From: [email protected]
Date: Fri Jun 01 2001 - 12:42:38 PDT
In a message dated 6/1/01 9:32:37 AM Pacific Daylight Time,
[email protected] writes:
> It is possible that at very high freequencies, 20 GHz and above, that a right
> angle corner might affect signal quality. If I or anyone else were
> working at
> those frequencies, it would be good engineering to retest to demonstrate
> or not a right angle corner might be problematical.
> A significant problem our profession has is applying blanket rules when they
> might not be appropriate. The right angle bend rule for logic is one of
> As an aside, there are often many right angle bends in the IC packages we
> use every day. Odd that no one worries about those!
Unfortunately, "good engineering" is subjective and depends on one's
experience. Here, I interpret that the comment only refers to the signal
"Blanket rules" do indeed need questioning; however, there are usually
long-forgotten reasons for the evolvement of most "rules" that may not be in
the users/designers toolkit or experience. Where commonly used design rules
are penalizing some aspect of the design (e.g., board space), intense
scrutiny is of course warranted to re-justify the need for implementation.
As regards the applicability of right angle (or any sharp) turns in PCB
traces, there are other factors (than just electrical signal propagation)
that should be considered. For me, the generation of even minor reflections
from multiple trace bends decreases signal design margins. More important is
the potential for reduced reliability in the field caused by thermal cycling
and vibration environments over the life of the end product. As traces have
become narrower to accommodate higher numbers of routing layers, the
potential for generation and propagation of cracks from the inner corners of
the traces increases. Such failures (mostly intermittent) are not uncommon in
normal day-to-day use of commercial products (especially portable ones) in
use today. The noted physical environments were the source of dictates (years
ago) in military and other rugged use applications for rounded trace corners,
and tapered (teardropped) trace interfaces at pads.
Mitered right-angle bends have been shown to improve signal transmission
quality (through reduced reflections) for the higher frequencies (and
harmonics of the lower operating frequencies). However, the necked-down trace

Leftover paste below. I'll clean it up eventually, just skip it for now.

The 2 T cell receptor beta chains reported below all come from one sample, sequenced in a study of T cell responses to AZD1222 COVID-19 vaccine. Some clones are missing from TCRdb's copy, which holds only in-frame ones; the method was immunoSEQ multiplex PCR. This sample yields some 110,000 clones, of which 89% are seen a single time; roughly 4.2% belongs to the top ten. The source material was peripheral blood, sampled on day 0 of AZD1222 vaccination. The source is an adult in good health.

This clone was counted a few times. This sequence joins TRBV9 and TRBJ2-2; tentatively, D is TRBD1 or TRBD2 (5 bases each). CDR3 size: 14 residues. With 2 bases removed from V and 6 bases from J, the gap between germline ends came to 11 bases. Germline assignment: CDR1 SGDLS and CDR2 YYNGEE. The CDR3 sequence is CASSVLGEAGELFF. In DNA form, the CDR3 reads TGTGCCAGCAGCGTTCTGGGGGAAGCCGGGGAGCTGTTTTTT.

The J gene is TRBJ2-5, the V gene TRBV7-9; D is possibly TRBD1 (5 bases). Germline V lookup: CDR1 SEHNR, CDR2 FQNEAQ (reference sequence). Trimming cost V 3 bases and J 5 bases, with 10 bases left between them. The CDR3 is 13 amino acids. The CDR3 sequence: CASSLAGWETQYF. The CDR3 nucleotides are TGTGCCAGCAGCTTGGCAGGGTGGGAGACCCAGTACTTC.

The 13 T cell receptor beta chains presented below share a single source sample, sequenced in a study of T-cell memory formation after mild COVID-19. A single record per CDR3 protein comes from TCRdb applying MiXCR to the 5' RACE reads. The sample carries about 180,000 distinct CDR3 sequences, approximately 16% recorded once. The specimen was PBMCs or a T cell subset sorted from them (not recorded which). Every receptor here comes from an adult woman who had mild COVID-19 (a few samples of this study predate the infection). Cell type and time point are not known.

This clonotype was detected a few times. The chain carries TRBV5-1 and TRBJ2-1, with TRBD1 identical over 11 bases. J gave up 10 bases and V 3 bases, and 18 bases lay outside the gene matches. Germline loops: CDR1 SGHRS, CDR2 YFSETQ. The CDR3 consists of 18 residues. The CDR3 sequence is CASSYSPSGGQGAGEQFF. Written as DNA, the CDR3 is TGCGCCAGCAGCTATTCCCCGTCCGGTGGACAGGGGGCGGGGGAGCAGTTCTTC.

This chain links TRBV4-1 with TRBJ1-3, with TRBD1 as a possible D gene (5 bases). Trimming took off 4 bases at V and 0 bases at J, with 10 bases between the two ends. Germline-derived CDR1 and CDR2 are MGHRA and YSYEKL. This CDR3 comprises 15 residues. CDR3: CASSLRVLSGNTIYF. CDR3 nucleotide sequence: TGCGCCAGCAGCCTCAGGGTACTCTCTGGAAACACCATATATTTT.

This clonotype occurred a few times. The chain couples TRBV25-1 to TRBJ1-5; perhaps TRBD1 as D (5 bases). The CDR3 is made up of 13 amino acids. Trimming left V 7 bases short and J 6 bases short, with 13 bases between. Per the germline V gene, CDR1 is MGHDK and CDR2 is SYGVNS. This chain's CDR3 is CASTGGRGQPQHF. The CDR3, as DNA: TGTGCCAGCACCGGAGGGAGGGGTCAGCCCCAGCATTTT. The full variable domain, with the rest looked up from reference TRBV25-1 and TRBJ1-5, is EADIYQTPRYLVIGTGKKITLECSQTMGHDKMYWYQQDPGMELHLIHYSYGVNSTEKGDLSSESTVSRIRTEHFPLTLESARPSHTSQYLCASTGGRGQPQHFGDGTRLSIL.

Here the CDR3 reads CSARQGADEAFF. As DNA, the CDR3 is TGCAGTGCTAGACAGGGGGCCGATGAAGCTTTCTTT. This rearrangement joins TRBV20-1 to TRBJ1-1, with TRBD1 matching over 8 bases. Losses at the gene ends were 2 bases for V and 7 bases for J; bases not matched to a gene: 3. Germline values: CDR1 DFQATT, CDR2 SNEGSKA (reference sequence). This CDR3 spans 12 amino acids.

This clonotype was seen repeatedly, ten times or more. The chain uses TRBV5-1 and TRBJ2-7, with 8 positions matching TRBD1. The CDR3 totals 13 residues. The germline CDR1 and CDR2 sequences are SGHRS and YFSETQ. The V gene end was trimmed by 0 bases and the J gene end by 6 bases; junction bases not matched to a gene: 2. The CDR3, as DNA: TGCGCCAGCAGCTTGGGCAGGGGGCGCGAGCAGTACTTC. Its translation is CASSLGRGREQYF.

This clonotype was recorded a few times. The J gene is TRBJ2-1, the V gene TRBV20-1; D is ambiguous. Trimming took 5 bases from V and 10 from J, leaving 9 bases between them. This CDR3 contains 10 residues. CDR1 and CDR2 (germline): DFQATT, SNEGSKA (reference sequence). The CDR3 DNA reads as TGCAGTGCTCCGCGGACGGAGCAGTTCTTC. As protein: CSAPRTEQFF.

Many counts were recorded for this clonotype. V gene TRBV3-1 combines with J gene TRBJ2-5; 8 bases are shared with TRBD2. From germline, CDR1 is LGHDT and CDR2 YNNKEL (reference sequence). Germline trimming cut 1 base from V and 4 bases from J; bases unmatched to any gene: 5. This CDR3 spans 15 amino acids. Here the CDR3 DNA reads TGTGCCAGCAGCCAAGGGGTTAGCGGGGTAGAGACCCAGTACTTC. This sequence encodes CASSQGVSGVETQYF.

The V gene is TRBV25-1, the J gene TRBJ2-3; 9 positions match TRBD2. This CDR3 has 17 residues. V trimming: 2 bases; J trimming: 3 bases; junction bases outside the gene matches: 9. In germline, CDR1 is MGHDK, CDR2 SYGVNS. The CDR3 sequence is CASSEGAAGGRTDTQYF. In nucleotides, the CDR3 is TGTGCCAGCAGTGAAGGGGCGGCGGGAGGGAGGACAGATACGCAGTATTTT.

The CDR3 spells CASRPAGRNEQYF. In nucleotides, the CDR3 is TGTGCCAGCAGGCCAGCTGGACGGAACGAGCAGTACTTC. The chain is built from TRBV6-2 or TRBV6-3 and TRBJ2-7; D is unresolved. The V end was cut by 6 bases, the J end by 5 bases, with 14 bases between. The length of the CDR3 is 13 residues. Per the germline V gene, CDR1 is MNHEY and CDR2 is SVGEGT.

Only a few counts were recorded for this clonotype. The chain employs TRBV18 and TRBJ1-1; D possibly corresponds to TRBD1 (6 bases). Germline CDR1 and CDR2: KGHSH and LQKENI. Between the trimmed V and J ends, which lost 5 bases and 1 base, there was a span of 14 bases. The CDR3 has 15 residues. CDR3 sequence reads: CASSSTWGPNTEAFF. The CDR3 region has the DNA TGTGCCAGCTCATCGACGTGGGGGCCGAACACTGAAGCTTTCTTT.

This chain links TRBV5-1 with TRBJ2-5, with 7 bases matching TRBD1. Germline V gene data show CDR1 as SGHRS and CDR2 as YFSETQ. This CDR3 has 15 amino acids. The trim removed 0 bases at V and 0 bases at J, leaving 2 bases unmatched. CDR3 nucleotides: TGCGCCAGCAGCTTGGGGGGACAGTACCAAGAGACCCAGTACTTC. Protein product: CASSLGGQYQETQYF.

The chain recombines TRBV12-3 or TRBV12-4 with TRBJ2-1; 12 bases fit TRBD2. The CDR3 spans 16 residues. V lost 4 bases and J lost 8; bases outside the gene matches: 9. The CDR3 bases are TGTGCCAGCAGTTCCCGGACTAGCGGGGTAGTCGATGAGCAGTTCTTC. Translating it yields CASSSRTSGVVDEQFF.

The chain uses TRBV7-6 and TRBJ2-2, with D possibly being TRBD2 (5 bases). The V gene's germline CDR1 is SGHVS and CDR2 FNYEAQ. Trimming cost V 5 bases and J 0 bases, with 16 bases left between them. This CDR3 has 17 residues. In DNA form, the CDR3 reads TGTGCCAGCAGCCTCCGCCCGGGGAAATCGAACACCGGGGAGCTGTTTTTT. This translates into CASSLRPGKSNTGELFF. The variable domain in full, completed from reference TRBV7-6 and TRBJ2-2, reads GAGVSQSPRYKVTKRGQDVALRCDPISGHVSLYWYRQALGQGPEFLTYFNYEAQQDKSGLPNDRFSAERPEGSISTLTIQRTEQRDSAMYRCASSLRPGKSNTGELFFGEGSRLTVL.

width immediately opposite the inside 90-degree bend substantially aggravates
the susceptibility to physical environments and a short field life should be
anticipated. How many of you have been plagued by an intermittent failure
that likely (if found) would be traced to an intermittent trace connection? I
had one that would only appear in the temperature range between -24 and -40
degrees Centigrade. And its existence might have cost a $150,000,000
satellite, had I not found it.
I prefer to implement designs that are as close to design targets as is
practical. This approach is particularly applicable to signal integrity as
the allowable design margins seem to be shrinking each year as speeds go up
and voltage levels go down. And I try to deliver designs that have > 10 years
expected operating life. To generate those designs takes a negligible bit of
extra engineering time when the techniques are known.
As regards right-angle turns in IC packages, they are mostly small, rigid
structures that will experience minimal physical flexure and will inherently
be less susceptible to physical failure than larger (PCB) assemblies. The
traces (particularly on silicon and ceramic) are generally much narrower (a
typical PGA ceramic uses trace widths on the order of 100 microns);
therefore, the reflections may not become a problem until frequencies well
above 100 GHz are involved. Bottom line, IC packages are less susceptible to
those problems that can arise on larger PCB assemblies; hence, there are
fewer (similar) problems and less discussion on the subject.
That said, I recommend that all designers take the time to research,
understand, and (hopefully) enhance all "design rules" encountered.
Innovation comes from such efforts, as well as design confidence in what
margins YOU are designing into the products of tomorrow.
I think my soap box just cracked, so I'll leave it at that. Have a good
Michael L. Conn
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This archive was generated by hypermail 2b29 : Thu Jun 21 2001 - 10:12:13 PDT